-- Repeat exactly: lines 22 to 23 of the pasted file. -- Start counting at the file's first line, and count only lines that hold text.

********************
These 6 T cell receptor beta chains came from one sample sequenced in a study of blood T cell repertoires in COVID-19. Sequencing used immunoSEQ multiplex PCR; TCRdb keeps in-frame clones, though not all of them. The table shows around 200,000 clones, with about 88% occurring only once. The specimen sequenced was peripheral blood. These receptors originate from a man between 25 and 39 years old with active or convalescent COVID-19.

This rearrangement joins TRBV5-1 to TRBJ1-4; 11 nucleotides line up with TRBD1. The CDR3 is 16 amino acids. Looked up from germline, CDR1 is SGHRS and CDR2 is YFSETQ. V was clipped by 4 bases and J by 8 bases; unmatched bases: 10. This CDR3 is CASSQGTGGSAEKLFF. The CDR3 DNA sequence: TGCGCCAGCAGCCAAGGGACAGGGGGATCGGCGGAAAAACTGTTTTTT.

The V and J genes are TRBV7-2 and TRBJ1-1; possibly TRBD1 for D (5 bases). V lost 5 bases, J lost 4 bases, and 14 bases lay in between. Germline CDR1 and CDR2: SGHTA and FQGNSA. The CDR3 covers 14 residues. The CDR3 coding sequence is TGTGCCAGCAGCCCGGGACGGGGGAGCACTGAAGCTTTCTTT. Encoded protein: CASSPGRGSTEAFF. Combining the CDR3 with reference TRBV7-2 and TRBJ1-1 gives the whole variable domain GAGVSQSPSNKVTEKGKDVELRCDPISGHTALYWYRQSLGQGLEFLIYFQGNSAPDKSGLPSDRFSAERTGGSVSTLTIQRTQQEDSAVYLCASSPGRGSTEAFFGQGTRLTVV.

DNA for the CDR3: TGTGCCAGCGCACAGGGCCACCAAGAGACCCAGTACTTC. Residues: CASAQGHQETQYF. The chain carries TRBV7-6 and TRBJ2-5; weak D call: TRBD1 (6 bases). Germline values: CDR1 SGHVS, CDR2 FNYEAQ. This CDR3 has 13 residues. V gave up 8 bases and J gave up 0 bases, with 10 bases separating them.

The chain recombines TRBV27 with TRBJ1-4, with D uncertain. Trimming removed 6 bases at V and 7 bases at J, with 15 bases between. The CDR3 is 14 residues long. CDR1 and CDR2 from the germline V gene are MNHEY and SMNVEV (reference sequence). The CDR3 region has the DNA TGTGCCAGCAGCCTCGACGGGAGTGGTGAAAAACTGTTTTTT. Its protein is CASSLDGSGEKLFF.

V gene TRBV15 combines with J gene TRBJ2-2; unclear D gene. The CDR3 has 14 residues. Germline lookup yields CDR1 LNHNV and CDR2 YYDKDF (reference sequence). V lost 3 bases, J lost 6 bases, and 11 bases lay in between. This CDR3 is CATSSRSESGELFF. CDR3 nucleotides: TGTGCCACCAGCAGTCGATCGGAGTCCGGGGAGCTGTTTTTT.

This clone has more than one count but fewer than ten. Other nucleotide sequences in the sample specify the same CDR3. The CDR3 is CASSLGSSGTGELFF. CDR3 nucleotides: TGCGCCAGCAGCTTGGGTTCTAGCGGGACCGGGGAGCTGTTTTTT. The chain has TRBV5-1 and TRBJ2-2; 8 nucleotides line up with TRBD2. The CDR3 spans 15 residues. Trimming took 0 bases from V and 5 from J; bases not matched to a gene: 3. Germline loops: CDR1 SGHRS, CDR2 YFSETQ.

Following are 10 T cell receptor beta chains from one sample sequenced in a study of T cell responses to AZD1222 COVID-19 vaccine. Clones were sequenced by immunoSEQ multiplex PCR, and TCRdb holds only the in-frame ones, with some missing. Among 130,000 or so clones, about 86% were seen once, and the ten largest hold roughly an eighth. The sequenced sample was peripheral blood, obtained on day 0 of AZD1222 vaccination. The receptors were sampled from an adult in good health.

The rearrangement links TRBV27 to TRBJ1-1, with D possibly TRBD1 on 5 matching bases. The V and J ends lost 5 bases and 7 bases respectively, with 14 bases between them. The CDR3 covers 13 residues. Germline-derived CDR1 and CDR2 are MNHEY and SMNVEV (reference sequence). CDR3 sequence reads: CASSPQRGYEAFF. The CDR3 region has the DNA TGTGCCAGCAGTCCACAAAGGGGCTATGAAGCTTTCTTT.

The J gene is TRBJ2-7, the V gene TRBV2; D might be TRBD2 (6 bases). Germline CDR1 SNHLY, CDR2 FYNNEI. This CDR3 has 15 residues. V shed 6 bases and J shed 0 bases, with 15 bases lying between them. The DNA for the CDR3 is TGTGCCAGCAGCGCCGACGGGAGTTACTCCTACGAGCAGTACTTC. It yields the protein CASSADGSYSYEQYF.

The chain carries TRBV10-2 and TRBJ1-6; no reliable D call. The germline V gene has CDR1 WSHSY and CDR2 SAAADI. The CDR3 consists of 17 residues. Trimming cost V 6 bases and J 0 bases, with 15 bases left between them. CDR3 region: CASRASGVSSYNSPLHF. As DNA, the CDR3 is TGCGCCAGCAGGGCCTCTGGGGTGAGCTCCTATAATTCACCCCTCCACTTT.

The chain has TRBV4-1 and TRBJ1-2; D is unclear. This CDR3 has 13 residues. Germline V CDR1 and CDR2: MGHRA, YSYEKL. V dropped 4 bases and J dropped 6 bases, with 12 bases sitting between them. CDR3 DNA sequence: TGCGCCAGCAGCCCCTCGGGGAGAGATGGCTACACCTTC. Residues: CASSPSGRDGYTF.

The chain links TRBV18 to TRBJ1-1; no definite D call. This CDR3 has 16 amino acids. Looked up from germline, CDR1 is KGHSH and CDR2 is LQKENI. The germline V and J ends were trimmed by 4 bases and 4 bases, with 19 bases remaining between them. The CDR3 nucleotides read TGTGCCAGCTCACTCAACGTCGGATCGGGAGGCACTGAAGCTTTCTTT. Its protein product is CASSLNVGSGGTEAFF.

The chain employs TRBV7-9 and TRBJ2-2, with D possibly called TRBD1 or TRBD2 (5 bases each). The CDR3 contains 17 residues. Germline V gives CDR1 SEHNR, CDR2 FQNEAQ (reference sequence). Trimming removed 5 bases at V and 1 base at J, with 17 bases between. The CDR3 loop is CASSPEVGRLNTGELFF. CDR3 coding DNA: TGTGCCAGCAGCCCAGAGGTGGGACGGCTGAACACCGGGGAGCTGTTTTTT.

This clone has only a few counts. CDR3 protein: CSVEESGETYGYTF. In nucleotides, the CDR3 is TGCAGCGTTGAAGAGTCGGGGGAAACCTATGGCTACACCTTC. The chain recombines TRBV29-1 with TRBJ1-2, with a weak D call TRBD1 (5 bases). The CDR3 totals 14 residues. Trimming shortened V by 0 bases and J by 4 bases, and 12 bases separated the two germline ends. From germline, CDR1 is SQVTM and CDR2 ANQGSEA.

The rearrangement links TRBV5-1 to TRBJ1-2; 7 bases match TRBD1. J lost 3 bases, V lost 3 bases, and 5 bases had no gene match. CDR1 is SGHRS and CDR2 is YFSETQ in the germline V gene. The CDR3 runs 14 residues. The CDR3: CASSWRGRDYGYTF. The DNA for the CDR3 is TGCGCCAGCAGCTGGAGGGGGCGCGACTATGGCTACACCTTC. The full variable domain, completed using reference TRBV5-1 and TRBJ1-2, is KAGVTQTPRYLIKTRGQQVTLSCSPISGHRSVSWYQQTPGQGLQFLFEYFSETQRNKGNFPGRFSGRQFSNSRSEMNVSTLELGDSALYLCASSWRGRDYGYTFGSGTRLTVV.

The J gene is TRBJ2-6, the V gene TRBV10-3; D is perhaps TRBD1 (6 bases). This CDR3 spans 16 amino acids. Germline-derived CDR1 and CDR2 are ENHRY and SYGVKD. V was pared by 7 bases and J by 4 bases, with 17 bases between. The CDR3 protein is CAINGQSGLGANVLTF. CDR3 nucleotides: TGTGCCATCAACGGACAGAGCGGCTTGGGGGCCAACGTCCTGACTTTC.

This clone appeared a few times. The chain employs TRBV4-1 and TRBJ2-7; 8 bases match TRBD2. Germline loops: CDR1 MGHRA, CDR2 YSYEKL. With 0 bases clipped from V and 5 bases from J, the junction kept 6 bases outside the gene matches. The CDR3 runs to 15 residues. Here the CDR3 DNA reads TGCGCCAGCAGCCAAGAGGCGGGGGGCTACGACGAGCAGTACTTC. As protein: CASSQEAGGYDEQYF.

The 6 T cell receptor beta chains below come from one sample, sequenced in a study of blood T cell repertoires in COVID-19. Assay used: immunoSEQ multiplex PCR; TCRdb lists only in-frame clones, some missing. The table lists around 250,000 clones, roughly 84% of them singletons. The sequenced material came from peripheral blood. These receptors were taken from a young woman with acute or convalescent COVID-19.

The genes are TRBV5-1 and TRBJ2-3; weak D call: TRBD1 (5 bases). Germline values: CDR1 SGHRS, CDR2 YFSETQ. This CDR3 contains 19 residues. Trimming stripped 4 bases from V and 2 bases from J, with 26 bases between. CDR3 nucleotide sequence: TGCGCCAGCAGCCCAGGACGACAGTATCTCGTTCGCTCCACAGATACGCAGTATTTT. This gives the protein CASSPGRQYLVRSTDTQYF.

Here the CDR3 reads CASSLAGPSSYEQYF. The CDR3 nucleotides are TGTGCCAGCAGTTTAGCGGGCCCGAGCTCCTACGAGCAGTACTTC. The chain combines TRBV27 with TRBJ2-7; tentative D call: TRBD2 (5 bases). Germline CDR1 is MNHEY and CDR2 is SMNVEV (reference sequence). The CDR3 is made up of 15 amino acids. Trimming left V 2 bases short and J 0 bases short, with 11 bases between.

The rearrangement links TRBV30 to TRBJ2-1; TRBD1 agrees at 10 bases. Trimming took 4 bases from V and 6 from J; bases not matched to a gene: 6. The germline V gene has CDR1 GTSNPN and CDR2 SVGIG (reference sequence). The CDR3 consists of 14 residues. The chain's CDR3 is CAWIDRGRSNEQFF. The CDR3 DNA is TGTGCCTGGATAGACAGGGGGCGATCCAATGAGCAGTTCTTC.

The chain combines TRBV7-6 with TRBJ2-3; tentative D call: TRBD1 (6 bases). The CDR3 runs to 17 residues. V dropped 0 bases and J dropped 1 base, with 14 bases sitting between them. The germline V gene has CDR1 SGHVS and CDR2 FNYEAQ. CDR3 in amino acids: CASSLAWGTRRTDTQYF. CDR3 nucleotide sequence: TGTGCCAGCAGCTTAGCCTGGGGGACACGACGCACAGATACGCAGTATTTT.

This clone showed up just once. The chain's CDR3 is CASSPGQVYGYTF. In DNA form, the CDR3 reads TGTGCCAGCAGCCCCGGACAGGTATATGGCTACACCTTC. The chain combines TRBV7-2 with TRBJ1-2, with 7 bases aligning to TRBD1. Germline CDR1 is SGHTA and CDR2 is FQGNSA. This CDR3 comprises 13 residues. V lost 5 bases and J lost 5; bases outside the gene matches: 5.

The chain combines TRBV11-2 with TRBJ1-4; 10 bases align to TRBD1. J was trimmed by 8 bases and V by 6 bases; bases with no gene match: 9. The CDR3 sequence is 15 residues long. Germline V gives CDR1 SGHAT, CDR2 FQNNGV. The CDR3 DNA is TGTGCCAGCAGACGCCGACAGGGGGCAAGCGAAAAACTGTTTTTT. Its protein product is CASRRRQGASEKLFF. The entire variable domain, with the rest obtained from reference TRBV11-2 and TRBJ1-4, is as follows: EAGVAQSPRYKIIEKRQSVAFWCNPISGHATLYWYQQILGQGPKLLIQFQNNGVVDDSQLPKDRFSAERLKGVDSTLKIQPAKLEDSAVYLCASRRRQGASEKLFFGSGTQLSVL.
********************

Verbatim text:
The rearrangement links TRBV30 to TRBJ2-1; TRBD1 agrees at 10 bases. Trimming took 4 bases from V and 6 from J; bases not matched to a gene: 6. The germline V gene has CDR1 GTSNPN and CDR2 SVGIG (reference sequence). The CDR3 consists of 14 residues. The chain's CDR3 is CAWIDRGRSNEQFF. The CDR3 DNA is TGTGCCTGGATAGACAGGGGGCGATCCAATGAGCAGTTCTTC.

The chain combines TRBV7-6 with TRBJ2-3; tentative D call: TRBD1 (6 bases). The CDR3 runs to 17 residues. V dropped 0 bases and J dropped 1 base, with 14 bases sitting between them. The germline V gene has CDR1 SGHVS and CDR2 FNYEAQ. CDR3 in amino acids: CASSLAWGTRRTDTQYF. CDR3 nucleotide sequence: TGTGCCAGCAGCTTAGCCTGGGGGACACGACGCACAGATACGCAGTATTTT.